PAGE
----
West Indies legend Michael Holding, a leading voice against racism, believes he would not have survived his youth had he grown up in United Kingdom.
"I don't think I would be alive today. As a young man I was a bit fiery. I kicked a stump out of the ground in New Zealand (1980) so can you imagine me going through what Ebony went through?
"No, I would not have made it," Holding told 'The Telegraph' referring to what his co-commentator and former England woman international Ebony Rainford-Brent endured growing up in the UK.
Since George Floyd was killed by a white cop in the United States last year, Holding's voice has shone through as the leading light on the sensitive aspect of racism. His speech against racism on Sky Sports in the Black Lives Matter debate won a BAFTA.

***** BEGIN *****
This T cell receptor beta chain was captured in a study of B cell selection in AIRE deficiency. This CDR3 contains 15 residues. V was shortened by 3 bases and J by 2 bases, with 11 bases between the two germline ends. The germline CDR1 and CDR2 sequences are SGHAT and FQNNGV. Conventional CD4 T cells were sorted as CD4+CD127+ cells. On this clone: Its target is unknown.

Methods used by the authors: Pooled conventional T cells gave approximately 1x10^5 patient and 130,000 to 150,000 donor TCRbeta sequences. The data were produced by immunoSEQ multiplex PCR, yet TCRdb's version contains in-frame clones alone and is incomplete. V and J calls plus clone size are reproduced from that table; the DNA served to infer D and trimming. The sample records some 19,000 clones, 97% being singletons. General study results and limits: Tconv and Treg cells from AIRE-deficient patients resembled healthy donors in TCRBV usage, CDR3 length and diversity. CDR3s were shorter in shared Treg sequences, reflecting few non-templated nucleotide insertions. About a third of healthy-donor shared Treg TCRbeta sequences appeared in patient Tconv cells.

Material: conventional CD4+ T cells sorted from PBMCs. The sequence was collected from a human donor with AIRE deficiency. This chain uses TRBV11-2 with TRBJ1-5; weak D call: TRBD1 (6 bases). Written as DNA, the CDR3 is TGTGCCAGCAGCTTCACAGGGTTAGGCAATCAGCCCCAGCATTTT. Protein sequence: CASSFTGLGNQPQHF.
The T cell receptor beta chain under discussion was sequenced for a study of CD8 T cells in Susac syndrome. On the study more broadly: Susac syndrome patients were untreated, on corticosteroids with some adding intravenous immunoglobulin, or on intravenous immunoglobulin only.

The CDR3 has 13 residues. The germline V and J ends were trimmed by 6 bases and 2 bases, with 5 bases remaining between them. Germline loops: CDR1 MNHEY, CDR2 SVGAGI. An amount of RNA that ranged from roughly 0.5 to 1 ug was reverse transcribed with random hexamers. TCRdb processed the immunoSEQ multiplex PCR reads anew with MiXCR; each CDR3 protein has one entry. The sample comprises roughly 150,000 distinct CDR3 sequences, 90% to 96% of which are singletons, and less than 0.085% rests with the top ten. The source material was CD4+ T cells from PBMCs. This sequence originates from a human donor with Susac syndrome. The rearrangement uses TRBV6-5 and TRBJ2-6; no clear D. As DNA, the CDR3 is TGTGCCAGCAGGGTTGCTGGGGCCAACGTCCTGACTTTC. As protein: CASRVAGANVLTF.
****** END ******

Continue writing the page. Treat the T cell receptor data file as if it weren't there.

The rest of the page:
"Growing up in Jamaica, I didn't experience racism. I experienced it every time I left Jamaica. Each time I experienced it I just told myself 'this is not your life', I will soon be going back home'.
"And if I had made a stand my career would not have lasted as long as it did, I would not have had a long television career. We have seen through history that black people who stand up for their rights and call out injustice are victimised.
"Mercy, if I had spoken out they would have said another angry young black man get rid of him.' I would have been another person on the dung heap."
Holding's new book on racism "Why We Kneel, How We Rise" is soon to be released.
The 67-year-old Jamaican legend said how his sister found one of the chapters difficult to read as it takes a toll on anyone's emotions.
"I sent a chapter to my sister and she said she could not read it. The ones about lynchings and dehumanisation, the picture of three black bodies hanging from the tree that was turned into a postcard.
(With PTI inputs)
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